European stocks moved sharply higher yesterday, extending gains after recent heavy losses, on hopes EU leaders can keep Spain’s stricken banking system afloat and the eurozone debt crisis at bay.
Dealers said Spain is the immediate concern amid conflicting views between a hardline Germany and other eurozone states ready for some flexibility on how to help Madrid to help its banks without resorting to a costly full debt bailout.
They said the gains came even though investors had been hoping for some lead on the economy from the European Central Bank which instead held its key interest rate and 2012 forecasts unchanged.
ECB head Mario Draghi said later that some central bank governors had wanted a rate cut and that yesterday’s decision was “taken by very broad consensus”—language analysts took to mean that there will be a reduction next month.
He also promised the ECB would continue to extend easy financing for the banks, which investors latched on to.
“To a great extent we know exactly what problems are now ... “I don’t think the situation is at all as bad as it was,” he added.
Meanwhile, highlighting the growing pressure for action, US President Barack Obama and British Prime Minister David Cameron agreed on the need for an “immediate plan” to resolve the eurozone crisis.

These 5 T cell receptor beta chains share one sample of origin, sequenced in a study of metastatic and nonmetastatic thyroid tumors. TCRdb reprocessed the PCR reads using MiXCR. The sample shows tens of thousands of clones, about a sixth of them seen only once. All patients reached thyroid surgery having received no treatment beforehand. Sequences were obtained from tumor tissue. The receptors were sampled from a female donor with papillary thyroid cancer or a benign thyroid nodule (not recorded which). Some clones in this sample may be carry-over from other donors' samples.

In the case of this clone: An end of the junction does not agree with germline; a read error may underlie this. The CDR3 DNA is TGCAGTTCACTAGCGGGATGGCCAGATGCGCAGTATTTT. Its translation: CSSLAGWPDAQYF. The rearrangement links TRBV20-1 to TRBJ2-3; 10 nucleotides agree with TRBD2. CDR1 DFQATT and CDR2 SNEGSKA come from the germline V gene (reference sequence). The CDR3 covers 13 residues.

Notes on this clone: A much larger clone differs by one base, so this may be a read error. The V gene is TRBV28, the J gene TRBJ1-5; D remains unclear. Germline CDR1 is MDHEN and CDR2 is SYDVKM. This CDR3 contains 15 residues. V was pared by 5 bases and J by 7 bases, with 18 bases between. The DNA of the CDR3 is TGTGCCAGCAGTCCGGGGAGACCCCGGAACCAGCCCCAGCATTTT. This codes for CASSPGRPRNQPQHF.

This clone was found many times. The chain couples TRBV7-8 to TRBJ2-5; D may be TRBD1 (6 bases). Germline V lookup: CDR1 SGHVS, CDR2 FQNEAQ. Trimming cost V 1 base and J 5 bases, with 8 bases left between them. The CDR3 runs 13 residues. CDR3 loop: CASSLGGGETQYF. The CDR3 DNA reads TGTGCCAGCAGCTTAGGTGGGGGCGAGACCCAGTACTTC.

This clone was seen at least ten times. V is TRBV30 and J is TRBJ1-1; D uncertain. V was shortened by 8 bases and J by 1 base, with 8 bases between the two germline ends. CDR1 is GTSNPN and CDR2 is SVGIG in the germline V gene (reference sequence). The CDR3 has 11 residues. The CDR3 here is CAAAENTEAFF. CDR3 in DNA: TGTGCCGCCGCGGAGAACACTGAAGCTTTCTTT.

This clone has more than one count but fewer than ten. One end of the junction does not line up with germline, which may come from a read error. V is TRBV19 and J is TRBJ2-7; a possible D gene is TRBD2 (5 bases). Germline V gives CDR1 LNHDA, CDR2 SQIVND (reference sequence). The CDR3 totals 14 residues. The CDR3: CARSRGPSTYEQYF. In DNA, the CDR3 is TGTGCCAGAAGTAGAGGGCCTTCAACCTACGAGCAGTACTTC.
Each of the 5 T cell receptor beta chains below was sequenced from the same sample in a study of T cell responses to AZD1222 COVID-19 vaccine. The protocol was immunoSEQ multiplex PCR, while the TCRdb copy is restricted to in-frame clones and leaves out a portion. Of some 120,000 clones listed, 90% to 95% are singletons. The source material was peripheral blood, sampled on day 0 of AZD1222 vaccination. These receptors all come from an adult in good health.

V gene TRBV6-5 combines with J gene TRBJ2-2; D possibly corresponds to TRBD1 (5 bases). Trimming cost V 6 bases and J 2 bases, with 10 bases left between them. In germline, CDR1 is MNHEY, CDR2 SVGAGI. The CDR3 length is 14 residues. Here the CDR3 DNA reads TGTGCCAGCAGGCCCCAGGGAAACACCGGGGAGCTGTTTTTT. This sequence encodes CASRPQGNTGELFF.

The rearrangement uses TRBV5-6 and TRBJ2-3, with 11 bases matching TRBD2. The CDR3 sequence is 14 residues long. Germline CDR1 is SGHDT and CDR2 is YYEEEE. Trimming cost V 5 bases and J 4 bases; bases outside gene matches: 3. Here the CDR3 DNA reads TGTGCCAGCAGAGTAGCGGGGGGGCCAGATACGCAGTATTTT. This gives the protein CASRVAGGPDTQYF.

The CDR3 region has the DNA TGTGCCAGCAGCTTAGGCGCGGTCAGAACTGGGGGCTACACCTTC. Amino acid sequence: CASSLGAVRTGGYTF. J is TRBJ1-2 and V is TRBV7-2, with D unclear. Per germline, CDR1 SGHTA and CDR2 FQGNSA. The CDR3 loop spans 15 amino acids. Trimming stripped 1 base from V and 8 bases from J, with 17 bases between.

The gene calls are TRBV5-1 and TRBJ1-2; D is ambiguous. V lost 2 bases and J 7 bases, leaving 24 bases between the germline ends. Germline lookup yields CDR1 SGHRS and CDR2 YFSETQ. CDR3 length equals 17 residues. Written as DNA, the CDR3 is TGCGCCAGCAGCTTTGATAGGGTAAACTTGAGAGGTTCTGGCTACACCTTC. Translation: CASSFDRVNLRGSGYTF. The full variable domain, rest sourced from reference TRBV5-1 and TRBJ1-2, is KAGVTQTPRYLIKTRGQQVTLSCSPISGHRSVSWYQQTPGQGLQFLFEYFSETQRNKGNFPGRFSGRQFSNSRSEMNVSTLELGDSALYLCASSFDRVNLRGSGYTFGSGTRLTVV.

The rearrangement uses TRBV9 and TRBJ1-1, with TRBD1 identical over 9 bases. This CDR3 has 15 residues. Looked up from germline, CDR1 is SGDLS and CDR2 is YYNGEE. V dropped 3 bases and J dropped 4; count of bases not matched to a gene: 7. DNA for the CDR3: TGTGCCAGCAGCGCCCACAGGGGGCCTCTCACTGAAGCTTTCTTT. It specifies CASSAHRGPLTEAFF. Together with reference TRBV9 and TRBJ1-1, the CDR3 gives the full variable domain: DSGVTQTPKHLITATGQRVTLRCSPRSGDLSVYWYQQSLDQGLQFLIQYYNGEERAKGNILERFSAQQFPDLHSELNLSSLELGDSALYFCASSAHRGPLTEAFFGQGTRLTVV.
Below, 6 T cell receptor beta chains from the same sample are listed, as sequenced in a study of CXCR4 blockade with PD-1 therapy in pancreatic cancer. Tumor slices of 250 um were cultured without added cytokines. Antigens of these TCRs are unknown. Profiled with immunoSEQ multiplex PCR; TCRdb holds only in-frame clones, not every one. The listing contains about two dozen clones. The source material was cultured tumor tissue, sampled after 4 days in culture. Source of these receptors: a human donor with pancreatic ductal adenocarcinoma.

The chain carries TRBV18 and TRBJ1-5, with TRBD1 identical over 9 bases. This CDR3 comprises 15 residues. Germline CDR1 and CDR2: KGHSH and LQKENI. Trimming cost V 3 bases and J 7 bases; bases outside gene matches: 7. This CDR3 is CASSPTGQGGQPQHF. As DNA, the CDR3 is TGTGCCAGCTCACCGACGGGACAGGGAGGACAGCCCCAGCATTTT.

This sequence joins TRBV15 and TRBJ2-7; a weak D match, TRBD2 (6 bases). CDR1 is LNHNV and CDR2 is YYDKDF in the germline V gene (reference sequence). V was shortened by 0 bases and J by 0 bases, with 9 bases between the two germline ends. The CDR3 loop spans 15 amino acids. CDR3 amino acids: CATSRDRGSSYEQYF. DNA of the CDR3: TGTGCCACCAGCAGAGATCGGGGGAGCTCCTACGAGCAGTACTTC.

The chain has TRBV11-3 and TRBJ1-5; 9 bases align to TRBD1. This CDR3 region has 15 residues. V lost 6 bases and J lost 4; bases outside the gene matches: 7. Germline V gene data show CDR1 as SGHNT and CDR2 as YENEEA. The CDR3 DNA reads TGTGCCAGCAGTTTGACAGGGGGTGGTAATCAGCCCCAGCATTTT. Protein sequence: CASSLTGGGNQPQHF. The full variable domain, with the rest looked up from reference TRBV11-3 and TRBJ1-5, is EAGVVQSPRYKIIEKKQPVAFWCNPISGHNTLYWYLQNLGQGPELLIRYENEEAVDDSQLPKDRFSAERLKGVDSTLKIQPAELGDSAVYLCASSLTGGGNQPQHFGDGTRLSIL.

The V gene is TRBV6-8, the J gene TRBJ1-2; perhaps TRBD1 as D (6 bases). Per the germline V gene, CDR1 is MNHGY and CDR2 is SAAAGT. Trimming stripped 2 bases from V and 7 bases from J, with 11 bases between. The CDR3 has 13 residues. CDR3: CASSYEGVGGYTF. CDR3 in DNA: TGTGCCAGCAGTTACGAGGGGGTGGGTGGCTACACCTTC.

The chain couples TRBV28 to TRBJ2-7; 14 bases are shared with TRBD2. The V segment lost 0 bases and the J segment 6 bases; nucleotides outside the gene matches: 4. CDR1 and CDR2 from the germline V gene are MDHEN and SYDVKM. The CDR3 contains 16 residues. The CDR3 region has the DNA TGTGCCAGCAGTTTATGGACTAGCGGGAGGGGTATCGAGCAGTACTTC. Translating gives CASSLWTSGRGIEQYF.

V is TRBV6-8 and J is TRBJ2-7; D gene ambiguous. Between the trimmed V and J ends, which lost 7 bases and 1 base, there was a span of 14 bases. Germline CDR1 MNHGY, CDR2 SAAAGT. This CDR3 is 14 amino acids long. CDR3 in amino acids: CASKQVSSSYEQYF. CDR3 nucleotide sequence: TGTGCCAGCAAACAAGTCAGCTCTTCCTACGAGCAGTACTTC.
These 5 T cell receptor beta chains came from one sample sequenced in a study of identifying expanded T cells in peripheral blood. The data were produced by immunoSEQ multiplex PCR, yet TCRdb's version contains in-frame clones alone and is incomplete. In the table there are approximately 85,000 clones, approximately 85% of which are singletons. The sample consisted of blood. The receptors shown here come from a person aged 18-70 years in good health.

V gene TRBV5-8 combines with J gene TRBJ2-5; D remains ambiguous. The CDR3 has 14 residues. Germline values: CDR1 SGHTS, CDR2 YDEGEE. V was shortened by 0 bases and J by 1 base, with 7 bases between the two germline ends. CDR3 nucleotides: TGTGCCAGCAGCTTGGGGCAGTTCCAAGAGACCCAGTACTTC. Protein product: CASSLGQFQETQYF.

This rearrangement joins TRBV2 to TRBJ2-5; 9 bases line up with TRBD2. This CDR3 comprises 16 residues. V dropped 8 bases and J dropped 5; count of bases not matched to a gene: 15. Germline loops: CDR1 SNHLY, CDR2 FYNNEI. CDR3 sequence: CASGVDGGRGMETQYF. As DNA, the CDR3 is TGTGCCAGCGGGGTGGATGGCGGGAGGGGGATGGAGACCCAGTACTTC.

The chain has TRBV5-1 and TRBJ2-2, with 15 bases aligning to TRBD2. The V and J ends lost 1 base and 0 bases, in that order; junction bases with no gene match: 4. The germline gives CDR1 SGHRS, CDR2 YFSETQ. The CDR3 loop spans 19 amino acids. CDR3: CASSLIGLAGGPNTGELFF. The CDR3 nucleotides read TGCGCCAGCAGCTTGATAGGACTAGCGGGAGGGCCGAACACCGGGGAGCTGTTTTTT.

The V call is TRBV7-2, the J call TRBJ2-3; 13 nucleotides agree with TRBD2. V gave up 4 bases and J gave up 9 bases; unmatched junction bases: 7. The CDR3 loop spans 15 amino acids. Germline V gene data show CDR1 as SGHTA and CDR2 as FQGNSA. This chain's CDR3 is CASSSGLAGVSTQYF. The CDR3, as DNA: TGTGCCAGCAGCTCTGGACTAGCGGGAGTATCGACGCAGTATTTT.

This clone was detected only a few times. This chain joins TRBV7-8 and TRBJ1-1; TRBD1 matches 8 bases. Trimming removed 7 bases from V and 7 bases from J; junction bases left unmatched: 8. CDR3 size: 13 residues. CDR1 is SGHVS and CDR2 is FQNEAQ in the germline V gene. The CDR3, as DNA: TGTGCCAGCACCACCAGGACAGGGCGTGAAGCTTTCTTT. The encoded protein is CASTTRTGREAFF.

The two men “agreed on the need for an immediate plan to tackle the crisis and to restore market confidence, as well as a longer-term strategy to secure a strong single currency,” the prime minister’s office said.
In London, the benchmark FTSE 100 index jumped 2.36% to 5,384.11 points. In Frankfurt, the DAX 30 rose 2.09% to 6,093.99 points and in Paris the CAC 40 gained 2.42% to 3,058.44 points.
Other European markets showed similar gains, with Madrid up 2.41% while Milan soared 3.50% as the battered banks bounced back.
In New York, stocks opened higher as investors there also bought back in, albeit cautiously given the uncertain background as they picked up on a report that the US Federal Reserve might be ready for more stimulus measures.
The blue-chip Dow Jones Industrial Average was up 1.68% at around 1600 GMT and the tech-rich Nasdaq Composite gained 2.01%.
The European single currency meanwhile rose sharply to $1.2547 from $1.2450 in New York late Tuesday. The euro hit $1.2288 last Friday, the lowest level since July 1, 2010, as markets were rocked by speculation that debt-plagued Spain could be forced into a bailout.
Matthew Nelson, dealer at Spreadex in London, said Draghi’s comments and the fact that some ECB board members wanted a rate cut encouraged investors who were ready to take on some fresh risk after the recent downturn.
Kathleen Brooks at Forex.com said that by leaving rates on hold, Draghi was saying that monetary policy alone cannot resolve the eurozone debt crisis and that it remained first and foremost a problem for governments to tackle.from gulf times.